On The List :: Passion Pit @ Piano's [8.20.08]

Passion Pit is a party. A little absurd, a little unrefined, but most good social events are; and this is that, a social event. Most of the crowd know something on the order of three songs from this band. A smaller, but not to be forgotten, subset have only heard one. If this audience is being honest, they came here to hear "Sleepyhead."

The show is sold-out. A few lucky super-fans talk their way past the Piano's door staff because velvet (and non-velvet) ropes are made to be broken. The set starts and the front couple rows are pistoning. Musically, this is like listening to Clap Your Hands' lead-singer try to sing Tigercity's version of the Reading Rainbow theme song. Just so we're clear: that's straining, maybe even annoying, falsetto vocals fired through a synth-hurricane - only what comes out the other side is so poppy, it keeps your attention. One more time, Alec Ounsworth singing an octave up on a synth-sexy Reading Rainbow theme. It's not as bad as I just made it sound. It actually might make you clap your hands.

And that happens. Most of the energy is coming from the right side of the stage where a man, obfuscated by a massive deck of keyboards, keeps encouraging the crowd to clap. Most people agree. This is the same kid who during sound-check asked that his mic be turned down because he, "wasn't that important." Seeing things play-out now, this kid needs to get turned up because he's the only one trying to turn anyone out.

The band is playing "a bunch of new stuff." We can guess that means, "their catalogue." We're about twenty-minutes from the bassist's 23rd birthday, they tell us. It's not like this band is on their 3rd record. Everything is the new stuff. Which isn't, in and of itself, a bad thing. To be young and embracing the 80s throwback explosion isn't a bad thing. This band sounds a little bit like the American version of Friendly Fires and with the right push, could have about 60% of the MGMT-impact (read: sales, collective embrace from indie kids). But most of that is riding on the one song everyone came to see.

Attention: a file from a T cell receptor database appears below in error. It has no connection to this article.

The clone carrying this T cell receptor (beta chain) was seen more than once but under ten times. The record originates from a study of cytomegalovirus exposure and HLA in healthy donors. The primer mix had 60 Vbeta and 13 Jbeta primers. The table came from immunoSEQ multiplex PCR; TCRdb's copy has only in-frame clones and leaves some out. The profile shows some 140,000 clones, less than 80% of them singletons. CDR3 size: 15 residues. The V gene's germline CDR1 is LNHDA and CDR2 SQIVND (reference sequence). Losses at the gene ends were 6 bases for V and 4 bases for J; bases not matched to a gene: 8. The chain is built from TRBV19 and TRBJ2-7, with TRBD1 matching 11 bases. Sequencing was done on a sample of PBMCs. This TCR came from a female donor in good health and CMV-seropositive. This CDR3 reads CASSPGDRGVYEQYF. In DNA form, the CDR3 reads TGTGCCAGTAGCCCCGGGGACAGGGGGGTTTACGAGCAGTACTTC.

"Sleepyhead" is second-to-last and that seems about right. As the opening sounds are checked through the synths, you can tell what's coming. Everyone recognizes what's going on. First reactions: this is way better live. It's louder (obviously) but it just seems to operate better in a crowd. Like an extremely extroverted friend, "Sleepyhead" is best when around, and shared with, others. It's almost like this song needed us to work. And that is vaguely flattering.

The band plays one more song, for a grand total of seven, and takes off. There isn't a lot of fan-fare and there isn't an encore. People got what they came to see and the band will be back next week for their last Piano's show of all-time (count on that). And when they come back, the crowd won't be there to see one song. They'll want the whole record (which is pretty good, we hear). But people will still want to hear "Sleepyhead" anyhow. If they're being honest.

Listen :: Passion Pit - Sleepyhead

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